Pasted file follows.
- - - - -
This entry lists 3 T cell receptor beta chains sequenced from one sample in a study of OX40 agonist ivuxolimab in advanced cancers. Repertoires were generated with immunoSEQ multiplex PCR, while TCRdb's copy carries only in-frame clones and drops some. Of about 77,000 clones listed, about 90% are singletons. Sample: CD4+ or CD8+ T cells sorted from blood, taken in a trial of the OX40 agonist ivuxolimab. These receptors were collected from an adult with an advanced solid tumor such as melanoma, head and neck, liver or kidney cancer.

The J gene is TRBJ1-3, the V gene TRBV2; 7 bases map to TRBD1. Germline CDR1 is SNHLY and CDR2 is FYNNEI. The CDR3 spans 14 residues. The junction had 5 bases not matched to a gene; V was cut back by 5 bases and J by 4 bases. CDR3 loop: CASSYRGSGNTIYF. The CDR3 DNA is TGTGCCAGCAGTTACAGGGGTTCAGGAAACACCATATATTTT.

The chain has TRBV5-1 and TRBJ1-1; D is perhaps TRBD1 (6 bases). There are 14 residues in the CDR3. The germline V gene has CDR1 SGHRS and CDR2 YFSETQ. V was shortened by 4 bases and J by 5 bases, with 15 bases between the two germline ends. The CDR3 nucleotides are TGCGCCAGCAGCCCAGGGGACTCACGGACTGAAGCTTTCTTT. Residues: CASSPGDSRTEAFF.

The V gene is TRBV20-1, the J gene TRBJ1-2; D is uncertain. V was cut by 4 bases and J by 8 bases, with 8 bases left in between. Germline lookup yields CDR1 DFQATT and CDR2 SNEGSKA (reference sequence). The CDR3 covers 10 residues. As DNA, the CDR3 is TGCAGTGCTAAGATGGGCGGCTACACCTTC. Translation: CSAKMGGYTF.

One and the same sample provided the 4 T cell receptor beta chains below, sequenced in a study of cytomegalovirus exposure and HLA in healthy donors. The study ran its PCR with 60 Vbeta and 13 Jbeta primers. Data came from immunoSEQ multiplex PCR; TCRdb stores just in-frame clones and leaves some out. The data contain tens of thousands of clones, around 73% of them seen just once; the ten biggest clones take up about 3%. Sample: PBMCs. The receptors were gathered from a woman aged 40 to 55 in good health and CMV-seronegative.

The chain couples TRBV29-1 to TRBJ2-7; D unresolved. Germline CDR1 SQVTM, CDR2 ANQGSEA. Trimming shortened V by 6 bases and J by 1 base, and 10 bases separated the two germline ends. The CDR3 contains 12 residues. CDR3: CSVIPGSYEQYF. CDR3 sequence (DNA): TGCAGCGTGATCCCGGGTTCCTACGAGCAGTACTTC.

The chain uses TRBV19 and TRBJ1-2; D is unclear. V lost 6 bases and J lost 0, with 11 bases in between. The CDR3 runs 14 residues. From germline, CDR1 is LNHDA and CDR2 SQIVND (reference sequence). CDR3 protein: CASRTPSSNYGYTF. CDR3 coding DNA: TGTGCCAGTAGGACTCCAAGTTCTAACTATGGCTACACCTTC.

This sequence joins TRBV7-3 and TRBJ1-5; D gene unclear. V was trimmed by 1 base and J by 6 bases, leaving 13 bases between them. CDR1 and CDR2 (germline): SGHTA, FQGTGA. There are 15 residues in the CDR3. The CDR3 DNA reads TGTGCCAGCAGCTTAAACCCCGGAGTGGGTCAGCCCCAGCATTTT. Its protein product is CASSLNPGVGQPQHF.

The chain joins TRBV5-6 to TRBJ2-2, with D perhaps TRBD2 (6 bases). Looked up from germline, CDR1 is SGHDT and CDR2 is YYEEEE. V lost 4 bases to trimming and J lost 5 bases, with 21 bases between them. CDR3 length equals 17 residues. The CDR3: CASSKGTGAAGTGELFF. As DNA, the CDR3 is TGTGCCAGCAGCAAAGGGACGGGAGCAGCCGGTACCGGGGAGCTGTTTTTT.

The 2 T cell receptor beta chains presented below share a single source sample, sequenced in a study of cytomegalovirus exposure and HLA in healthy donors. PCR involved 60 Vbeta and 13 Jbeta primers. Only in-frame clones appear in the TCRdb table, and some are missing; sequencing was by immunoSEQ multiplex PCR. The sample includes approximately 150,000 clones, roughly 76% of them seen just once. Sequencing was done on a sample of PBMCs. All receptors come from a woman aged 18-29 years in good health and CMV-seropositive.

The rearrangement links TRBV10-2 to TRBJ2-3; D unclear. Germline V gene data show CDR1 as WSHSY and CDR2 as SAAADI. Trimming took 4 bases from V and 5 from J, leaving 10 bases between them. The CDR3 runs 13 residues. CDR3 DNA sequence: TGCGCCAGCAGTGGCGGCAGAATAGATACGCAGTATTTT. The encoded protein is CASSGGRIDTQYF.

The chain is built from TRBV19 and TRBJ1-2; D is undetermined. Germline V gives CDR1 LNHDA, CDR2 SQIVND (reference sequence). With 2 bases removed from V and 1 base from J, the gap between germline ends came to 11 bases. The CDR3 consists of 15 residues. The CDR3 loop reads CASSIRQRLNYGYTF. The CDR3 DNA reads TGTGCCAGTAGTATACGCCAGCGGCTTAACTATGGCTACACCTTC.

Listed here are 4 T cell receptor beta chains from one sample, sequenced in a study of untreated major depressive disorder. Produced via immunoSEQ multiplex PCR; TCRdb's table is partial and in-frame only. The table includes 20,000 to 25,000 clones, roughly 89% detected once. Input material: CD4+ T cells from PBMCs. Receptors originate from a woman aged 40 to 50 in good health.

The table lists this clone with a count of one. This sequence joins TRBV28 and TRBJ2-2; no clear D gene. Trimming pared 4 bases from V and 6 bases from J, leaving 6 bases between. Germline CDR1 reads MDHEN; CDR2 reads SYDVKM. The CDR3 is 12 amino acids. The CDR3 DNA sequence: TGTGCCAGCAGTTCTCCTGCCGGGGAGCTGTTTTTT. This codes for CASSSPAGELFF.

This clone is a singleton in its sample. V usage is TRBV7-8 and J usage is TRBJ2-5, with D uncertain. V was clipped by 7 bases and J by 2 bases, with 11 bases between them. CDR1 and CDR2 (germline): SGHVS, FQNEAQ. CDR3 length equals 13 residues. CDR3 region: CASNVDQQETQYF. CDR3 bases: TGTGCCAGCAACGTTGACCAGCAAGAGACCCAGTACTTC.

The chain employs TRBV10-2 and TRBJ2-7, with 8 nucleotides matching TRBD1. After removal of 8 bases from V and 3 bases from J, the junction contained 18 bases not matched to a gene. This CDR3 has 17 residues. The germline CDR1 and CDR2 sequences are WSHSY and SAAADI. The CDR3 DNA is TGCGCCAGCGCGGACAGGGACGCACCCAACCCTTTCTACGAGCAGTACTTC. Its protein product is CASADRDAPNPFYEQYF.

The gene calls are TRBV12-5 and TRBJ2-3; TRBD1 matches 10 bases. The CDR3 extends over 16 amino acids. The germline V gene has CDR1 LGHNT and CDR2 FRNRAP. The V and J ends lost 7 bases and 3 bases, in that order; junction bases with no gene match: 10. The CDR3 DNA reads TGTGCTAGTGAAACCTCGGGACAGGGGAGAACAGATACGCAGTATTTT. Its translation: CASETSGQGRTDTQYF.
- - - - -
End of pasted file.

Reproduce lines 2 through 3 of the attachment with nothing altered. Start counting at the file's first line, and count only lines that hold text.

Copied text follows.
The J gene is TRBJ1-3, the V gene TRBV2; 7 bases map to TRBD1. Germline CDR1 is SNHLY and CDR2 is FYNNEI. The CDR3 spans 14 residues. The junction had 5 bases not matched to a gene; V was cut back by 5 bases and J by 4 bases. CDR3 loop: CASSYRGSGNTIYF. The CDR3 DNA is TGTGCCAGCAGTTACAGGGGTTCAGGAAACACCATATATTTT.

The chain has TRBV5-1 and TRBJ1-1; D is perhaps TRBD1 (6 bases). There are 14 residues in the CDR3. The germline V gene has CDR1 SGHRS and CDR2 YFSETQ. V was shortened by 4 bases and J by 5 bases, with 15 bases between the two germline ends. The CDR3 nucleotides are TGCGCCAGCAGCCCAGGGGACTCACGGACTGAAGCTTTCTTT. Residues: CASSPGDSRTEAFF.